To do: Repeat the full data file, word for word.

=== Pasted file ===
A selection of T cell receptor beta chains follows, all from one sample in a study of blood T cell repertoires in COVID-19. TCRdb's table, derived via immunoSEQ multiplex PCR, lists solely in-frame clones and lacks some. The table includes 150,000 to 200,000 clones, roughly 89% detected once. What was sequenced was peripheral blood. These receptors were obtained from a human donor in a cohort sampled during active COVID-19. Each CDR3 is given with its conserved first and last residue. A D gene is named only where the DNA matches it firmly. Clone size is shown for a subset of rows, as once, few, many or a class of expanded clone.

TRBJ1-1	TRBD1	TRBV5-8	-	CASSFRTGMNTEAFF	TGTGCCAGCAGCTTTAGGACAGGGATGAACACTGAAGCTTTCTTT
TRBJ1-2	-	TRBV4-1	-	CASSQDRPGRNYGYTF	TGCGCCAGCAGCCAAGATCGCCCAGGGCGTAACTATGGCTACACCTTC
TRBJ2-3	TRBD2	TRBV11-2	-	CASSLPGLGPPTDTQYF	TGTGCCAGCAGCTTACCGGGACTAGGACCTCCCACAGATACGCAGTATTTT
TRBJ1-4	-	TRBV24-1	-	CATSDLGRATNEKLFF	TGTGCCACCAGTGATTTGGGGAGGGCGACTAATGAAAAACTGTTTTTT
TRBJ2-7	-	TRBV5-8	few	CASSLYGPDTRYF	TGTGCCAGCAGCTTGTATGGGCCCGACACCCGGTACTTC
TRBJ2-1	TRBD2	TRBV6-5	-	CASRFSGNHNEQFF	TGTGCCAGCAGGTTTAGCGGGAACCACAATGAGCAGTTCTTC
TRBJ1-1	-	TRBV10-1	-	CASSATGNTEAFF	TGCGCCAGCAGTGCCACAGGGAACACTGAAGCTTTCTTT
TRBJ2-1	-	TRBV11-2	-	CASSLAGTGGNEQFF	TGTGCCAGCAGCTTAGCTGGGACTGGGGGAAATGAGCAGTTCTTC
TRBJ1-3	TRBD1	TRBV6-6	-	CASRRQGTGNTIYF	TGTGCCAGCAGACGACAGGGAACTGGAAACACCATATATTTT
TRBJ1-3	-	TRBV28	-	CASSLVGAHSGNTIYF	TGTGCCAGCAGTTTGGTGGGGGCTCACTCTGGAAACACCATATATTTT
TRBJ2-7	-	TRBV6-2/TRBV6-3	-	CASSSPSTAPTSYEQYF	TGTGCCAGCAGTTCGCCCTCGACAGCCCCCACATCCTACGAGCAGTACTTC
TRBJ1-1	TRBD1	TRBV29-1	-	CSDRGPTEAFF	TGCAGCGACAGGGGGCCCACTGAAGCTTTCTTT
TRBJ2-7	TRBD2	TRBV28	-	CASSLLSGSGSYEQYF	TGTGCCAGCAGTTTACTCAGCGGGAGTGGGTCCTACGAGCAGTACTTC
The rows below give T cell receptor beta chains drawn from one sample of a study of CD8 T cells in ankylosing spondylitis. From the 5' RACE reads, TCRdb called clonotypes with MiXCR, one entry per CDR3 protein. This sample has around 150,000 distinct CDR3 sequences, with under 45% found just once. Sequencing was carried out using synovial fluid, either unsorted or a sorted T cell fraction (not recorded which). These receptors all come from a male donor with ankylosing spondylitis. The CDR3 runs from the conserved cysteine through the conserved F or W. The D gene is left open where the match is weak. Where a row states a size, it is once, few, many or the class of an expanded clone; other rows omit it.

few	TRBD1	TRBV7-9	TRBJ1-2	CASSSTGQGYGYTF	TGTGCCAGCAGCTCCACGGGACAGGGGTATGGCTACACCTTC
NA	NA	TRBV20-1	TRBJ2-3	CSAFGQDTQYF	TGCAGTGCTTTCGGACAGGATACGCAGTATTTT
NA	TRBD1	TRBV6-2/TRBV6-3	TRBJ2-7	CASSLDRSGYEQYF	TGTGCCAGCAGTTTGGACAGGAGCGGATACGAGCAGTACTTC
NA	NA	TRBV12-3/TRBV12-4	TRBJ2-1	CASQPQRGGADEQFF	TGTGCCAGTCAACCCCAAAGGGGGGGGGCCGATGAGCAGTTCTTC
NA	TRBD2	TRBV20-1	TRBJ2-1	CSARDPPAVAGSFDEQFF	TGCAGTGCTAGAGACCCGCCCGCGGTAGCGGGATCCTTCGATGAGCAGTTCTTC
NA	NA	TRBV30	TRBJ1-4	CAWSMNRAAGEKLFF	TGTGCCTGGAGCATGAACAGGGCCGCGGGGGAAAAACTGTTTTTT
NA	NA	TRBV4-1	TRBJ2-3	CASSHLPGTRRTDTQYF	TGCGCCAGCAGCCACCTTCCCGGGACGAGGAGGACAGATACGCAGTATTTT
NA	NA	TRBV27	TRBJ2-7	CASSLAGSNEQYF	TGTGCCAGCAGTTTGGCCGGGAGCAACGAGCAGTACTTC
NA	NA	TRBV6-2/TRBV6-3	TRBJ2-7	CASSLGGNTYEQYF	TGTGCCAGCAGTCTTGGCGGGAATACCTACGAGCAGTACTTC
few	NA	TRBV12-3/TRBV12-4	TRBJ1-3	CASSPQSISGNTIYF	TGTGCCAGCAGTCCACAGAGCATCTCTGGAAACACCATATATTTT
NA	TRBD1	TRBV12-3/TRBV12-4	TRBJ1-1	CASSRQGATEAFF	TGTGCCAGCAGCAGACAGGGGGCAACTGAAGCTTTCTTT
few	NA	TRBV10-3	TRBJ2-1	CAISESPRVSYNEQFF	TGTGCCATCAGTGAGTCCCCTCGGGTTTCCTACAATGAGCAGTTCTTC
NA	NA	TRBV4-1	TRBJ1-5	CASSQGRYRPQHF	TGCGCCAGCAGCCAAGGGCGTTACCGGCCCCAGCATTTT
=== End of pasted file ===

A selection of T cell receptor beta chains follows, all from one sample in a study of blood T cell repertoires in COVID-19. TCRdb's table, derived via immunoSEQ multiplex PCR, lists solely in-frame clones and lacks some. The table includes 150,000 to 200,000 clones, roughly 89% detected once. What was sequenced was peripheral blood. These receptors were obtained from a human donor in a cohort sampled during active COVID-19. Each CDR3 is given with its conserved first and last residue. A D gene is named only where the DNA matches it firmly. Clone size is shown for a subset of rows, as once, few, many or a class of expanded clone.

TRBJ1-1	TRBD1	TRBV5-8	-	CASSFRTGMNTEAFF	TGTGCCAGCAGCTTTAGGACAGGGATGAACACTGAAGCTTTCTTT
TRBJ1-2	-	TRBV4-1	-	CASSQDRPGRNYGYTF	TGCGCCAGCAGCCAAGATCGCCCAGGGCGTAACTATGGCTACACCTTC
TRBJ2-3	TRBD2	TRBV11-2	-	CASSLPGLGPPTDTQYF	TGTGCCAGCAGCTTACCGGGACTAGGACCTCCCACAGATACGCAGTATTTT
TRBJ1-4	-	TRBV24-1	-	CATSDLGRATNEKLFF	TGTGCCACCAGTGATTTGGGGAGGGCGACTAATGAAAAACTGTTTTTT
TRBJ2-7	-	TRBV5-8	few	CASSLYGPDTRYF	TGTGCCAGCAGCTTGTATGGGCCCGACACCCGGTACTTC
TRBJ2-1	TRBD2	TRBV6-5	-	CASRFSGNHNEQFF	TGTGCCAGCAGGTTTAGCGGGAACCACAATGAGCAGTTCTTC
TRBJ1-1	-	TRBV10-1	-	CASSATGNTEAFF	TGCGCCAGCAGTGCCACAGGGAACACTGAAGCTTTCTTT
TRBJ2-1	-	TRBV11-2	-	CASSLAGTGGNEQFF	TGTGCCAGCAGCTTAGCTGGGACTGGGGGAAATGAGCAGTTCTTC
TRBJ1-3	TRBD1	TRBV6-6	-	CASRRQGTGNTIYF	TGTGCCAGCAGACGACAGGGAACTGGAAACACCATATATTTT
TRBJ1-3	-	TRBV28	-	CASSLVGAHSGNTIYF	TGTGCCAGCAGTTTGGTGGGGGCTCACTCTGGAAACACCATATATTTT
TRBJ2-7	-	TRBV6-2/TRBV6-3	-	CASSSPSTAPTSYEQYF	TGTGCCAGCAGTTCGCCCTCGACAGCCCCCACATCCTACGAGCAGTACTTC
TRBJ1-1	TRBD1	TRBV29-1	-	CSDRGPTEAFF	TGCAGCGACAGGGGGCCCACTGAAGCTTTCTTT
TRBJ2-7	TRBD2	TRBV28	-	CASSLLSGSGSYEQYF	TGTGCCAGCAGTTTACTCAGCGGGAGTGGGTCCTACGAGCAGTACTTC
The rows below give T cell receptor beta chains drawn from one sample of a study of CD8 T cells in ankylosing spondylitis. From the 5' RACE reads, TCRdb called clonotypes with MiXCR, one entry per CDR3 protein. This sample has around 150,000 distinct CDR3 sequences, with under 45% found just once. Sequencing was carried out using synovial fluid, either unsorted or a sorted T cell fraction (not recorded which). These receptors all come from a male donor with ankylosing spondylitis. The CDR3 runs from the conserved cysteine through the conserved F or W. The D gene is left open where the match is weak. Where a row states a size, it is once, few, many or the class of an expanded clone; other rows omit it.

few	TRBD1	TRBV7-9	TRBJ1-2	CASSSTGQGYGYTF	TGTGCCAGCAGCTCCACGGGACAGGGGTATGGCTACACCTTC
NA	NA	TRBV20-1	TRBJ2-3	CSAFGQDTQYF	TGCAGTGCTTTCGGACAGGATACGCAGTATTTT
NA	TRBD1	TRBV6-2/TRBV6-3	TRBJ2-7	CASSLDRSGYEQYF	TGTGCCAGCAGTTTGGACAGGAGCGGATACGAGCAGTACTTC
NA	NA	TRBV12-3/TRBV12-4	TRBJ2-1	CASQPQRGGADEQFF	TGTGCCAGTCAACCCCAAAGGGGGGGGGCCGATGAGCAGTTCTTC
NA	TRBD2	TRBV20-1	TRBJ2-1	CSARDPPAVAGSFDEQFF	TGCAGTGCTAGAGACCCGCCCGCGGTAGCGGGATCCTTCGATGAGCAGTTCTTC
NA	NA	TRBV30	TRBJ1-4	CAWSMNRAAGEKLFF	TGTGCCTGGAGCATGAACAGGGCCGCGGGGGAAAAACTGTTTTTT
NA	NA	TRBV4-1	TRBJ2-3	CASSHLPGTRRTDTQYF	TGCGCCAGCAGCCACCTTCCCGGGACGAGGAGGACAGATACGCAGTATTTT
NA	NA	TRBV27	TRBJ2-7	CASSLAGSNEQYF	TGTGCCAGCAGTTTGGCCGGGAGCAACGAGCAGTACTTC
NA	NA	TRBV6-2/TRBV6-3	TRBJ2-7	CASSLGGNTYEQYF	TGTGCCAGCAGTCTTGGCGGGAATACCTACGAGCAGTACTTC
few	NA	TRBV12-3/TRBV12-4	TRBJ1-3	CASSPQSISGNTIYF	TGTGCCAGCAGTCCACAGAGCATCTCTGGAAACACCATATATTTT
NA	TRBD1	TRBV12-3/TRBV12-4	TRBJ1-1	CASSRQGATEAFF	TGTGCCAGCAGCAGACAGGGGGCAACTGAAGCTTTCTTT
few	NA	TRBV10-3	TRBJ2-1	CAISESPRVSYNEQFF	TGTGCCATCAGTGAGTCCCCTCGGGTTTCCTACAATGAGCAGTTCTTC
NA	NA	TRBV4-1	TRBJ1-5	CASSQGRYRPQHF	TGCGCCAGCAGCCAAGGGCGTTACCGGCCCCAGCATTTT